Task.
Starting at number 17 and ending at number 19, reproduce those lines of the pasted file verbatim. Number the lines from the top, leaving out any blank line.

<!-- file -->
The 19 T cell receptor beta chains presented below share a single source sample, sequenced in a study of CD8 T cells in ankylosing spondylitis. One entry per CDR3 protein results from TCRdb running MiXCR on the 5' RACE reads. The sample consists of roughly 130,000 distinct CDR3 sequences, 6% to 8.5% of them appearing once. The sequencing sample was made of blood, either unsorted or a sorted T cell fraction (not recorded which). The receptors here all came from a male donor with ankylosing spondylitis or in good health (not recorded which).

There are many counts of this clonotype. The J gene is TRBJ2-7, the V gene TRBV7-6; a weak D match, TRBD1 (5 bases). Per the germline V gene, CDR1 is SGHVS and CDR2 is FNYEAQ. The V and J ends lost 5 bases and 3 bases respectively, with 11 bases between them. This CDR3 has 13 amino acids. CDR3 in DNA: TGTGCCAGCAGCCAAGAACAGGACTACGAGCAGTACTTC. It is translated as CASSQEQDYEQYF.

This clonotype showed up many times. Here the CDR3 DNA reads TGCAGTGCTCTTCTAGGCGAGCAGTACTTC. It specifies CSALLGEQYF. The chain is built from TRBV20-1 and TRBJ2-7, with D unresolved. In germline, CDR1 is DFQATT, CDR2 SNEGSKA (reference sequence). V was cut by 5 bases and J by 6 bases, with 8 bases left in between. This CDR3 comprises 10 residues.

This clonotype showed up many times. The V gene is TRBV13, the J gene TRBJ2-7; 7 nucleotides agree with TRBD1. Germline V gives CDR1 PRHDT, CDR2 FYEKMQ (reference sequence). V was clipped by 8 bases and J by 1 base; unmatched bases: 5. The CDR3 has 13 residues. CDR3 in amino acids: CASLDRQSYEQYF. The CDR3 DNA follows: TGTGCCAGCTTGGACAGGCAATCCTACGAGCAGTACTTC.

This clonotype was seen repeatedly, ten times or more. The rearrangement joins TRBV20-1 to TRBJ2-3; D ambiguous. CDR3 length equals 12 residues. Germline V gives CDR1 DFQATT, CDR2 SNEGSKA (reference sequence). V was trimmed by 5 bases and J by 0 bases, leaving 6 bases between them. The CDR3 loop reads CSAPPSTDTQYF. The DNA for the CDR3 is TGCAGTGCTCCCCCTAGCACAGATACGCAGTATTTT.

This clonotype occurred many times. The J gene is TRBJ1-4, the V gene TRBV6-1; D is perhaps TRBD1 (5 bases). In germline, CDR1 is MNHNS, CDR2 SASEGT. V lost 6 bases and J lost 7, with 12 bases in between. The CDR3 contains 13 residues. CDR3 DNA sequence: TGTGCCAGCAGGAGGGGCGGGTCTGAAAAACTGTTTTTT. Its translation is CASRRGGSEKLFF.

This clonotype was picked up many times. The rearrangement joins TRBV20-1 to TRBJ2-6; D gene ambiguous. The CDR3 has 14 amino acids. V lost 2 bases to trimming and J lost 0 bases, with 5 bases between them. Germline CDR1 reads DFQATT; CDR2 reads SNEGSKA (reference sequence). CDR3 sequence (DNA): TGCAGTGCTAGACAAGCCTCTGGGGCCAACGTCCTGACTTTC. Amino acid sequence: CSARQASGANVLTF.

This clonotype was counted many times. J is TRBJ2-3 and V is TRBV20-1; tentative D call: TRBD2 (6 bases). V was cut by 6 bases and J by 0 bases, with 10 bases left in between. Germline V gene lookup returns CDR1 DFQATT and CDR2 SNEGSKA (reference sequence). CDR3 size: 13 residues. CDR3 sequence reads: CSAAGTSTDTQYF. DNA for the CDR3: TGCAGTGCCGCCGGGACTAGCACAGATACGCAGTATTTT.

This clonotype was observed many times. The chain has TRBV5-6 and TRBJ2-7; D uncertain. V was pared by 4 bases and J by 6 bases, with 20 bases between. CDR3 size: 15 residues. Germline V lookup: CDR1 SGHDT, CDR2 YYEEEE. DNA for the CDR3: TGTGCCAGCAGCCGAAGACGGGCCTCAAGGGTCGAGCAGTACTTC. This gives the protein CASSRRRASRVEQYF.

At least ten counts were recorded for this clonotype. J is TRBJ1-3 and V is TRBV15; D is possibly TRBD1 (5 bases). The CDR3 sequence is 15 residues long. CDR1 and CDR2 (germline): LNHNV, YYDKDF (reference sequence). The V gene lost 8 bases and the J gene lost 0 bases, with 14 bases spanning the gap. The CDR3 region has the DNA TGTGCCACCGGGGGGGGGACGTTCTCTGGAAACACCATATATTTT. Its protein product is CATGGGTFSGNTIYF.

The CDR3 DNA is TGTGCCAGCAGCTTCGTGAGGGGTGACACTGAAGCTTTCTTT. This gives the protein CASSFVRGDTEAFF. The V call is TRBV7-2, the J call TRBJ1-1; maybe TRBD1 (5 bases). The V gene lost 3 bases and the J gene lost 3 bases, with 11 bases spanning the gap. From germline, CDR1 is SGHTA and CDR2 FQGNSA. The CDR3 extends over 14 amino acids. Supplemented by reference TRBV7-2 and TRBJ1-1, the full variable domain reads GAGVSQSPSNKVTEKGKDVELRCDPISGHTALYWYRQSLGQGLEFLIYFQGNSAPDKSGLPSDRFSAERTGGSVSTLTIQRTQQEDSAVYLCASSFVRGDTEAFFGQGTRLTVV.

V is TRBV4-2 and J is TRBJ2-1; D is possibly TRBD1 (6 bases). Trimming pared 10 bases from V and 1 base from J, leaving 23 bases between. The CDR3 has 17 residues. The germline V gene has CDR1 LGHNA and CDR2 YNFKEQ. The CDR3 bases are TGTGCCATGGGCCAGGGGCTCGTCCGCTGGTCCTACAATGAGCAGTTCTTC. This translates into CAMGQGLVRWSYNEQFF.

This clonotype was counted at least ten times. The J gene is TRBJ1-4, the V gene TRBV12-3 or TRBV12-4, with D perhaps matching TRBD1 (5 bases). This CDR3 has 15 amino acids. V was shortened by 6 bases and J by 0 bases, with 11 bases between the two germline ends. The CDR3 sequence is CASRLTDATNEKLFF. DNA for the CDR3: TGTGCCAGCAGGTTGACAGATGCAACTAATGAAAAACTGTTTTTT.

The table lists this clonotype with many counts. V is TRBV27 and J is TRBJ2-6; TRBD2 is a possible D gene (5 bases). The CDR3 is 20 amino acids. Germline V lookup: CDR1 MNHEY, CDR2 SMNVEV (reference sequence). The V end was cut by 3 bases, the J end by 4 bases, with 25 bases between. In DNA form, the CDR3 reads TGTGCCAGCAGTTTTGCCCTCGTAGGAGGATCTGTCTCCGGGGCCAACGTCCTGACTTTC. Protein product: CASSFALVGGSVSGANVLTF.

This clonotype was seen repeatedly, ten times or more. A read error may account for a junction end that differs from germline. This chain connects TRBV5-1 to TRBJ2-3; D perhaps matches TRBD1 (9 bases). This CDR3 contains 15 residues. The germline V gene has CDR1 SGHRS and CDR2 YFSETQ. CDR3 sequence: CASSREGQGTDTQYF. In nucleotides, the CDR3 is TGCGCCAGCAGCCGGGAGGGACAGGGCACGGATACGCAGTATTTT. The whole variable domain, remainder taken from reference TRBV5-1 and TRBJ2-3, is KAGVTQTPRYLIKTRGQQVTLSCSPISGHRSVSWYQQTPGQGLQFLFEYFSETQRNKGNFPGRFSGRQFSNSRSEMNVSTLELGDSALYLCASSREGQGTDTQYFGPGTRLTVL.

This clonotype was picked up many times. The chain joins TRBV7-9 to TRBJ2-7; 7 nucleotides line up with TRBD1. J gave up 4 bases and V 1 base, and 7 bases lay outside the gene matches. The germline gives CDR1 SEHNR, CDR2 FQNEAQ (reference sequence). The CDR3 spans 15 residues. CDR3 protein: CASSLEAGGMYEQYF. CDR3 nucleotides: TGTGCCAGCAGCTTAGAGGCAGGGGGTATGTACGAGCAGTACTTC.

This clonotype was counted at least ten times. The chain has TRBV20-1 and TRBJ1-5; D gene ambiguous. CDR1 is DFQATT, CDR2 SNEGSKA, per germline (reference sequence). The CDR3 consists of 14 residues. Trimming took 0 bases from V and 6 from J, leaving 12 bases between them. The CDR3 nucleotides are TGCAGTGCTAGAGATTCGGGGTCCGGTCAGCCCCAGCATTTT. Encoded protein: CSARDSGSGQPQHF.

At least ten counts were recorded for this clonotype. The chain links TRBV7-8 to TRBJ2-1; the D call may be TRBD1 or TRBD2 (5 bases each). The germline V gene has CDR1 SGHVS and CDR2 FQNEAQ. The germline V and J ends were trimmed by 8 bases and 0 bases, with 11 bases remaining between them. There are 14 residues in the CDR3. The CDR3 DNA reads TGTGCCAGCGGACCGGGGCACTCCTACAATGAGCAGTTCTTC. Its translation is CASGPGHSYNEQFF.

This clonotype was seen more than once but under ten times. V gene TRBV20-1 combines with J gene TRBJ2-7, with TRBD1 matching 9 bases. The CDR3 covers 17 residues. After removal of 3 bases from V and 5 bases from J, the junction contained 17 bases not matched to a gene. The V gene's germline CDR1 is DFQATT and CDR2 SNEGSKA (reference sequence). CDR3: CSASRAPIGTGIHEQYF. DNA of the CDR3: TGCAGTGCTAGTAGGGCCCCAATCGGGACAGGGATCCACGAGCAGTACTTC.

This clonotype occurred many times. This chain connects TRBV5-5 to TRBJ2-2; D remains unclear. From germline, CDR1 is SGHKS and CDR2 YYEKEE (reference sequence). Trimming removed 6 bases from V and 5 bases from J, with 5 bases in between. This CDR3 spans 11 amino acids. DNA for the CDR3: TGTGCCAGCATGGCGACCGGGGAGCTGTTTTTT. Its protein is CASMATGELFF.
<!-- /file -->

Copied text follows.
This clonotype was counted at least ten times. The chain has TRBV20-1 and TRBJ1-5; D gene ambiguous. CDR1 is DFQATT, CDR2 SNEGSKA, per germline (reference sequence). The CDR3 consists of 14 residues. Trimming took 0 bases from V and 6 from J, leaving 12 bases between them. The CDR3 nucleotides are TGCAGTGCTAGAGATTCGGGGTCCGGTCAGCCCCAGCATTTT. Encoded protein: CSARDSGSGQPQHF.

At least ten counts were recorded for this clonotype. The chain links TRBV7-8 to TRBJ2-1; the D call may be TRBD1 or TRBD2 (5 bases each). The germline V gene has CDR1 SGHVS and CDR2 FQNEAQ. The germline V and J ends were trimmed by 8 bases and 0 bases, with 11 bases remaining between them. There are 14 residues in the CDR3. The CDR3 DNA reads TGTGCCAGCGGACCGGGGCACTCCTACAATGAGCAGTTCTTC. Its translation is CASGPGHSYNEQFF.

This clonotype was seen more than once but under ten times. V gene TRBV20-1 combines with J gene TRBJ2-7, with TRBD1 matching 9 bases. The CDR3 covers 17 residues. After removal of 3 bases from V and 5 bases from J, the junction contained 17 bases not matched to a gene. The V gene's germline CDR1 is DFQATT and CDR2 SNEGSKA (reference sequence). CDR3: CSASRAPIGTGIHEQYF. DNA of the CDR3: TGCAGTGCTAGTAGGGCCCCAATCGGGACAGGGATCCACGAGCAGTACTTC.